A Public Policy Evaluation of RAND Decisions in the U.S. Courts
The recent decisions in Apple v. Motorola, Microsoft v. Motorola, In re Innovatio, and Ericsson v. D-Link have offered much-needed guidance on U.S. courts’ interpretation of what constitutes FRAND licensing terms in the standard-setting context. In this article, we discuss the implications of these rulings from the perspective of economics and public policy. The courts have generally relied on modified versions of the criteria used in determining reasonable-royalty patent-infringement damages. Whereas some of these proposed modifications are sensible in our view, others are inconsistent with generally accepted economic principles and are likely to have an adverse effect on incentives to innovate. Some key economic lessons (not all, unfortunately, acknowledged by the courts) are the following.
First, there is no such thing as “the value of the patent itself” independent of context. The “same” patent can command different royalties (and possibly different royalty structures) in different contexts and for different applications.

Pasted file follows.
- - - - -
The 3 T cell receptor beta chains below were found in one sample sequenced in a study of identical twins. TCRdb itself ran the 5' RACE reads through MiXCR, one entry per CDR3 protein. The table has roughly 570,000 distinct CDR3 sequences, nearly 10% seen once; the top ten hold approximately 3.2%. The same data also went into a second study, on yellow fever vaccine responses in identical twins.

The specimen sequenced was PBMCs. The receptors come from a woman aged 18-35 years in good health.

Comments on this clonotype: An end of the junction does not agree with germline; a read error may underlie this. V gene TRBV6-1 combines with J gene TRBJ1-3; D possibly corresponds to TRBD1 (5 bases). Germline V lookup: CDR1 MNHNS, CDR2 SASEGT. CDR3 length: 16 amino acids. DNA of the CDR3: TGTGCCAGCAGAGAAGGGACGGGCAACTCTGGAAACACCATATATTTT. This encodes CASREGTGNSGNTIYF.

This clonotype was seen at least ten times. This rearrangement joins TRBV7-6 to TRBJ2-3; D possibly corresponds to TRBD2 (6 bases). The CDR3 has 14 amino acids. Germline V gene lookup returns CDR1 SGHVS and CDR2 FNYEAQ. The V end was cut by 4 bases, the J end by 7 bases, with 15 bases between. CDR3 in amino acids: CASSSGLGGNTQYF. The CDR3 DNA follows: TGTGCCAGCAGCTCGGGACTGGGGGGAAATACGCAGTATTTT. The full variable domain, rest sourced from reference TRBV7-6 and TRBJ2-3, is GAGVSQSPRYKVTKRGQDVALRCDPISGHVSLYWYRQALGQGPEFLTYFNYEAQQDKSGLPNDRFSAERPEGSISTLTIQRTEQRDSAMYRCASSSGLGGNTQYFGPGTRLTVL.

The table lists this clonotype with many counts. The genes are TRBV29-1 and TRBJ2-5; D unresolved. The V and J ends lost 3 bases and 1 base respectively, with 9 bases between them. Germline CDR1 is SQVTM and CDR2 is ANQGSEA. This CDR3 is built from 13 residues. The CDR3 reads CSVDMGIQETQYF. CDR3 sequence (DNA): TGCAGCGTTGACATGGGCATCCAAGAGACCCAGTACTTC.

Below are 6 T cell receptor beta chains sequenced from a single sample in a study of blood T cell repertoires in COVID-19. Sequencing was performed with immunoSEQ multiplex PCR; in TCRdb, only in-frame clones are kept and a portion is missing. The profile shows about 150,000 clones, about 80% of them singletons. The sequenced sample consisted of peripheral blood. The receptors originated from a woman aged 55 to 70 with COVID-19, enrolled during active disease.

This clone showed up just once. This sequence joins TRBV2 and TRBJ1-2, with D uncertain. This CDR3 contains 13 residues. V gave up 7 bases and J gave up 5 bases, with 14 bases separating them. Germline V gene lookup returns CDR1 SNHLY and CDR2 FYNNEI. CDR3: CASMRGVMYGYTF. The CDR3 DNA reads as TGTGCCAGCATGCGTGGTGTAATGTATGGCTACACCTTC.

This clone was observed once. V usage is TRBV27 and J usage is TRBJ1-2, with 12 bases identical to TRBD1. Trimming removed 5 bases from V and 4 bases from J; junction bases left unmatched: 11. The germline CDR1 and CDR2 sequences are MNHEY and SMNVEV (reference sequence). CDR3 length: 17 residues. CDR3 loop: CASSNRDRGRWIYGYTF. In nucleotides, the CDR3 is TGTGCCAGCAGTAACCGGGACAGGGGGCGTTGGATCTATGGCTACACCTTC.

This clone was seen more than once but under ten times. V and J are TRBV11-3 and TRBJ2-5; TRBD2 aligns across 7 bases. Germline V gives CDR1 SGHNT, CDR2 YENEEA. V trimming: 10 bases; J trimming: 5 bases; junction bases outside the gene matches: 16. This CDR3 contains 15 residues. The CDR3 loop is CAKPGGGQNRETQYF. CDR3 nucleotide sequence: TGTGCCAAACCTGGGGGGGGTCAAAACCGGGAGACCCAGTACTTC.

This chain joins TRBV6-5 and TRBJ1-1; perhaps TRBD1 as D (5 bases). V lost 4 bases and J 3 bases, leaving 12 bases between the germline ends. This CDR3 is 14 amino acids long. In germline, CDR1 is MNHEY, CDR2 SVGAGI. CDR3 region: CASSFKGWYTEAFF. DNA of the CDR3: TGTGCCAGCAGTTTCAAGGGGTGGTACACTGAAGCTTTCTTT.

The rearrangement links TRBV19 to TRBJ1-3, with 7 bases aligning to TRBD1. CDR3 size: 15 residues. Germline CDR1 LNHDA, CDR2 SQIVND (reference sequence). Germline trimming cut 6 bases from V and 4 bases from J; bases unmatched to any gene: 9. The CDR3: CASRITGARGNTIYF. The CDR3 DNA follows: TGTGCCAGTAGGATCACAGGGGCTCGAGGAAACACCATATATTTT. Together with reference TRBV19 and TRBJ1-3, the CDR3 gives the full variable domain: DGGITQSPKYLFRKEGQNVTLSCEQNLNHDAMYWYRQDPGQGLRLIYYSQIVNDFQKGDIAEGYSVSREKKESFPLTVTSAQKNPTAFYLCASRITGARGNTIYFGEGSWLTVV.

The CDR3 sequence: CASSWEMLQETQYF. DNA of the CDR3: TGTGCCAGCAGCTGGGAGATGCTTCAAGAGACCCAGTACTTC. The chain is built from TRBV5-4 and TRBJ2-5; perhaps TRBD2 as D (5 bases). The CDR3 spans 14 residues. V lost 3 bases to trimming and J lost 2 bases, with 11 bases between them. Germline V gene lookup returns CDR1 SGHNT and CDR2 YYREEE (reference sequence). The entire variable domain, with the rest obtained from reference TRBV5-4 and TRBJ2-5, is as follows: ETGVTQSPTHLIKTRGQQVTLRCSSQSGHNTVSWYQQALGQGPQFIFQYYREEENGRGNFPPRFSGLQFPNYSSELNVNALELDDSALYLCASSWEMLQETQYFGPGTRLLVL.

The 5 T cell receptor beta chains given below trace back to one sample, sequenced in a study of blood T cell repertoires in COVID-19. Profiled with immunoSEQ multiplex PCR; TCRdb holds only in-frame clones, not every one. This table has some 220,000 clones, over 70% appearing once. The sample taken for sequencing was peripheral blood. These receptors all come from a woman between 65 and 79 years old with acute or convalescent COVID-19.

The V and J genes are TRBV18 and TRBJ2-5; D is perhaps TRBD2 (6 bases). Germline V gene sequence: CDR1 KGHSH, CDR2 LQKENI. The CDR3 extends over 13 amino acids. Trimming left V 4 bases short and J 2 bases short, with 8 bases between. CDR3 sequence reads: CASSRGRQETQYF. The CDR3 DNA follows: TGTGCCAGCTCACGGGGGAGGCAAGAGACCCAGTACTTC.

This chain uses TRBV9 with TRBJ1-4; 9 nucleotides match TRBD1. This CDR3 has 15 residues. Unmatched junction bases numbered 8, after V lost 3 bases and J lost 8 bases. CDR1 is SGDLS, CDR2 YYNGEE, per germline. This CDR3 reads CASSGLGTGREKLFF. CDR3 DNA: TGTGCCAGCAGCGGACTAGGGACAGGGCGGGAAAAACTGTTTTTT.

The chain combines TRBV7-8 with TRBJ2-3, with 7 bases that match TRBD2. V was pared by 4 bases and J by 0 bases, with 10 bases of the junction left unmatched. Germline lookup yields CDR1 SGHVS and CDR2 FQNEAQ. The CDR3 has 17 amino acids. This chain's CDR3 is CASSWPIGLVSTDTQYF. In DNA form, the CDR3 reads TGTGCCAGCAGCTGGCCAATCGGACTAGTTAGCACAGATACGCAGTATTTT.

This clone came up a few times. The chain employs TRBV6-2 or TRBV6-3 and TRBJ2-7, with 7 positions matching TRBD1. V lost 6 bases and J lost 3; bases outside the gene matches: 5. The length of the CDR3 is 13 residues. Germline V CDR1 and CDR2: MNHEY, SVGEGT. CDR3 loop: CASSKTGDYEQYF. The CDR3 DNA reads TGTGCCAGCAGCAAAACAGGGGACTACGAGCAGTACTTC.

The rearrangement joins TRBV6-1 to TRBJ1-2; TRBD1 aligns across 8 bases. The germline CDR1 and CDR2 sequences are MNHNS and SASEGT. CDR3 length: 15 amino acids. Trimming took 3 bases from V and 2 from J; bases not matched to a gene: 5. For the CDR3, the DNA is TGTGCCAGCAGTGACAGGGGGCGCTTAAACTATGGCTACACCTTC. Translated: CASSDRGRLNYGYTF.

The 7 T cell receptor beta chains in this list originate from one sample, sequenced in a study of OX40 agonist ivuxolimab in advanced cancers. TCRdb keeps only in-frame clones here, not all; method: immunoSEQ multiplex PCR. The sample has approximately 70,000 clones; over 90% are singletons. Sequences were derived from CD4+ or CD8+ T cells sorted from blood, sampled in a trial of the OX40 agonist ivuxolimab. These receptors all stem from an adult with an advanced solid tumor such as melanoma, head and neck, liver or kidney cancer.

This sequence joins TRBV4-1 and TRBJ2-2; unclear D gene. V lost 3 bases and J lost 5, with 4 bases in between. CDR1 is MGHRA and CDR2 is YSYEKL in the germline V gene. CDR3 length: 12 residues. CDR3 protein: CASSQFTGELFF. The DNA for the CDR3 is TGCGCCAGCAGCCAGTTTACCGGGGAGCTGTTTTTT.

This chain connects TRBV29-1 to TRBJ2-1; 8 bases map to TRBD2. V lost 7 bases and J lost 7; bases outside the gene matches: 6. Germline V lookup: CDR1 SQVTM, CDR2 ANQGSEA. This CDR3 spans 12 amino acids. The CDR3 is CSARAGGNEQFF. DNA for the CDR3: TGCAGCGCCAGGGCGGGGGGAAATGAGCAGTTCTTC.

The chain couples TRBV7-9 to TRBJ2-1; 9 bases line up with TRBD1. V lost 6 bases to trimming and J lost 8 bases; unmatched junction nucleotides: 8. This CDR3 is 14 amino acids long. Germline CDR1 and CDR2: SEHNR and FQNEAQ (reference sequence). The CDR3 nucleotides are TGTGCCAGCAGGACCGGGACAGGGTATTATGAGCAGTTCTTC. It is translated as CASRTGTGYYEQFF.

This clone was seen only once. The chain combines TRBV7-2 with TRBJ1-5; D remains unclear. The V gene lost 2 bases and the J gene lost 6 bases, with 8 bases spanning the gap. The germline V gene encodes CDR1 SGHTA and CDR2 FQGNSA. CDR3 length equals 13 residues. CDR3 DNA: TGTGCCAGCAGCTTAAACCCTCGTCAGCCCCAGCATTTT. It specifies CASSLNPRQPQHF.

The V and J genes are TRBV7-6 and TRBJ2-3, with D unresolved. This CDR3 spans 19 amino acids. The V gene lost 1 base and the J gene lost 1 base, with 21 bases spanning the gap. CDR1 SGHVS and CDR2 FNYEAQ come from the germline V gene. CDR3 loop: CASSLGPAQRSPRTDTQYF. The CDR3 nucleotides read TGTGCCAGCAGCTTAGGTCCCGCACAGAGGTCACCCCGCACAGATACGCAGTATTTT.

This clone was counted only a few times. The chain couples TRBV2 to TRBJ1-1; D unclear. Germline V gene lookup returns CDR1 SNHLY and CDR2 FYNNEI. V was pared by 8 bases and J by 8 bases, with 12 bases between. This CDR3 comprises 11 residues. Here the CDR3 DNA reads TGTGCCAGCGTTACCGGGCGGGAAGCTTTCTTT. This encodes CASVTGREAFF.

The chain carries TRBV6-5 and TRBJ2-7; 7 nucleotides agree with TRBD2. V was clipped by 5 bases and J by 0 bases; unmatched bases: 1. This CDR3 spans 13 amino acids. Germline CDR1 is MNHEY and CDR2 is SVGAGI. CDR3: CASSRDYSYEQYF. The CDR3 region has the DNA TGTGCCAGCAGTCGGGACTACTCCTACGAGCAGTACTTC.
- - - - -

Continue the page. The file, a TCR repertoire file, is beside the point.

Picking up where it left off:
Second, by participating in the collaborative standards-setting process and making their technology available for use in making standards-compliant products, patent holders have contributed more than simply the ex ante value of their technology. Patent holders should be entitled to seek a “fair share” of the gains associated with standardization without being accused of
engaging in “holdup.”
Third, a policy that restricts holders of SEPs to only receiving the “inherent value” of their technology and that gives them none of the value associated with the standardization process would be inherently biased against innovators and in favor of implementers.
Fourth, there is no basis for concluding that the “incremental value approach” is part of what SSOs consider FRAND.
Fifth, while FRAND requires that similarly situated licensees be treated similarly, it does not follow that a FRAND royalty must be the same at all levels of the value chain. In other words, FRAND royalties may be percentage-based and vary with the selling price of the licensed products.
David J. Teece & Edward F. Sherry, A Public Policy Evaluation of RAND Decisions in the U.S. Courts, 1 Criterion J. on Innovation 113 (2016).